What happens to your pets when you live alone, have a heart attack or stroke, and get rushed to the hospital?

If you’re conscious enough to pass along the pertinent information, perhaps the attending paramedics or firefighters might graciously care for your dogs or cats. But if you’re unconscious, your pets could be left to fend for themselves as you regain your health in the hospital – and if they aren’t properly fed, medicated, or sheltered, your beloved pets might be dead when you come home.

That’s the apparently all-too-common scenario that put Hazel Mortensen in a tizzy recently. After hearing from a friend about a Los Angeles area man who had a stroke and returned home to find his dogs dead, the 74-year-old Solvang resident – who’s done volunteer work with animals for 40 years – began a campaign to ensure that pets keep getting cared for even when their owners experience emergencies. “I just felt sick,” she said when hearing of the man whose dogs died. “I felt that someone needed to do something. You can’t save the world, but I’m sure that if enough of us had these on our refrigerators, we will save some lives.”

So Mortensen is now advocating for pet owners of all ages to fill out a new pet emergency sheet, print it on bright lime green paper, and post it to your refrigerator. The sheet has spaces for information about the number and types of pets, their names, and their dietary and medical needs. It also requires the owner to name a friend or family member who can be called on to care for the animals. The form is especially helpful in the Santa Ynez Valley, where Mortensen said some properties are so big that animals might never be found unless their existence was advertised.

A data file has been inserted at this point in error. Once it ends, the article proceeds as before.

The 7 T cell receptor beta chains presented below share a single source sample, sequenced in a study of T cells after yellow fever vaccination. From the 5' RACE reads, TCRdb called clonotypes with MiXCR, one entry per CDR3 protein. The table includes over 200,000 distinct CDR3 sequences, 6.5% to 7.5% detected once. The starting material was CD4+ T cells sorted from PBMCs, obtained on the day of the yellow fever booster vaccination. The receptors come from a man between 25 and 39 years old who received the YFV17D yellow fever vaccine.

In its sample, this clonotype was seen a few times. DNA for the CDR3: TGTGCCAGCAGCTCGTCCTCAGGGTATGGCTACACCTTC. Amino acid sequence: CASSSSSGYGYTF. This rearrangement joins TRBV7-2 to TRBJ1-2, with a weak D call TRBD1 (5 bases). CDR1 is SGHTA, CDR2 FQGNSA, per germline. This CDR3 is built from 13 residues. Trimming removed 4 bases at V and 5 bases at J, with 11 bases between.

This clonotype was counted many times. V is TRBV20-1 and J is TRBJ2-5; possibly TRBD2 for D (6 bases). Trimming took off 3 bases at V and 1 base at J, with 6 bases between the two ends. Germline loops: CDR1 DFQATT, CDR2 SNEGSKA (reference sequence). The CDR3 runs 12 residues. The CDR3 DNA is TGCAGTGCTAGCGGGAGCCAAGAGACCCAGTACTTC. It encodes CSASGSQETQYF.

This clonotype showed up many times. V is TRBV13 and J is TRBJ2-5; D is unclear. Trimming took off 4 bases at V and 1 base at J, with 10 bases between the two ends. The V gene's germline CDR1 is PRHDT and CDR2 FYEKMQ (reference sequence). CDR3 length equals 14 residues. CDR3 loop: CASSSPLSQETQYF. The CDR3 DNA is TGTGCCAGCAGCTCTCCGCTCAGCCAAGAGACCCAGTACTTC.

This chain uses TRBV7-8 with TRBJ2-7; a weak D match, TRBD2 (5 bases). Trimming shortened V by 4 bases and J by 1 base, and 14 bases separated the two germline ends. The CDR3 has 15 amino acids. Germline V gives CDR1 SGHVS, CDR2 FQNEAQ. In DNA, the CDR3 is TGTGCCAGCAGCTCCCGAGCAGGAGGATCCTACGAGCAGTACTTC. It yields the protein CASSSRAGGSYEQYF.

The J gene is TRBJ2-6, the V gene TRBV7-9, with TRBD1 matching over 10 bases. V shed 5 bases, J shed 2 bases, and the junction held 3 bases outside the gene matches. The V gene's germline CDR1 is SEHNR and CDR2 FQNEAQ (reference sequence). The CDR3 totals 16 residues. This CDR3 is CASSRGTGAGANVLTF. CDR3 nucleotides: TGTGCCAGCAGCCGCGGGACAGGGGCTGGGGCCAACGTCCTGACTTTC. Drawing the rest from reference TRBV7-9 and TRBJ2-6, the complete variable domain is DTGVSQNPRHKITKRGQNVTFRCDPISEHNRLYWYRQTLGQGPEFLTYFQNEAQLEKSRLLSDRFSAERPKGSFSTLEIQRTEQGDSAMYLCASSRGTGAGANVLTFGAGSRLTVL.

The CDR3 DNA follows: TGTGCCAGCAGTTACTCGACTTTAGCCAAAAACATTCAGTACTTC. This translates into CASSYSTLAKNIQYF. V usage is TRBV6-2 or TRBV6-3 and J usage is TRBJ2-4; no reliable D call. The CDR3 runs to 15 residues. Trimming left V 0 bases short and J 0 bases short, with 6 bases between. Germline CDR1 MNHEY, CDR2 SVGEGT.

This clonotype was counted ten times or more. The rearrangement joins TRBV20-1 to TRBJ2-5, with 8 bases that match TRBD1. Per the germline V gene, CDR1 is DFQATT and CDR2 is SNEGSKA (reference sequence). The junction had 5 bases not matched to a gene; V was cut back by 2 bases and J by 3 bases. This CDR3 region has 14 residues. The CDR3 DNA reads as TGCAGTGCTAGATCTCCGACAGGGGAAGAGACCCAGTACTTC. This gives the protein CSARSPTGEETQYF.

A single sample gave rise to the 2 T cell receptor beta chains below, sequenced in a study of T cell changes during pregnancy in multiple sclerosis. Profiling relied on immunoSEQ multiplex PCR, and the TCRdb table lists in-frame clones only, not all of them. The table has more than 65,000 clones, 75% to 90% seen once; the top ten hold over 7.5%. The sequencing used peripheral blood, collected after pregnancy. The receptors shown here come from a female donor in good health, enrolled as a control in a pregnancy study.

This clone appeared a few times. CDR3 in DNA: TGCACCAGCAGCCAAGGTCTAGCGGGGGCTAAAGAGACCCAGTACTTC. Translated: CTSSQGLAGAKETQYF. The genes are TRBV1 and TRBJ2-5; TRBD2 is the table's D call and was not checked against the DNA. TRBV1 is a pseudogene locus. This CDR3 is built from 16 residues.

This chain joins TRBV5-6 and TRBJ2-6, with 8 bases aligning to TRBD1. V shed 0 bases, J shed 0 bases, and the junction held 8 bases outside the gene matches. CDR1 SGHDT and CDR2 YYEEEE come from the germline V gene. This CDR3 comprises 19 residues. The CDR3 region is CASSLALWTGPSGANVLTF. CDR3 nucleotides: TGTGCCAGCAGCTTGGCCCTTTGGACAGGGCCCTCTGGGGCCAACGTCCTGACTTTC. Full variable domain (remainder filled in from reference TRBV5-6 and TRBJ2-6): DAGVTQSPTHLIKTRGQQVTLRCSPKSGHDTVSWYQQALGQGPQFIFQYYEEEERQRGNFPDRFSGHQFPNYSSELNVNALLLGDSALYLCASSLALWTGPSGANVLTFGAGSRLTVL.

To get the word out, Mortensen has spoken to every city she can think of as well as humane societies and senior centers. She is now also going to reach out to the paramedics and fire departments so they know to look for the lime green info sheet. Already, the City of Solvang has posted it on their website here, and you can also now download it directly from Independent.com by clicking here.

“I was so afraid that I stayed conscious long enough to say, ‘Please don’t let my dog go to the shelter. I will not get in that ambulance!'”

Mortensen believes that this will take some of the stress away from the already stressful health emergency, and she knows as much from experience. Six years ago, she had a heart aneurysm and had to call the paramedics, and immediately started worrying about her now 21-year-old mutt named Penny. “I was so afraid that I stayed conscious long enough to say, ‘Please don’t let my dog go to the shelter. I will not get in that ambulance!'” Luckily, one of the firefighters rode around with Penny all day until Mortensen’s friend could pick the dog up. “If I had come home to a dead dog, that would have been the end of me,” said Mortensen. “I couldn’t have handled that.”

But although most of the incidents with abandoned pets happen to the elderly, Mortensen is casting a wide net with her campaign. “I’m not just targeting seniors,” said Mortensen, explaining that her seemingly healthy daughter also had a surprise heart problem at age 39. “This should be for everybody, especially if you live alone.”


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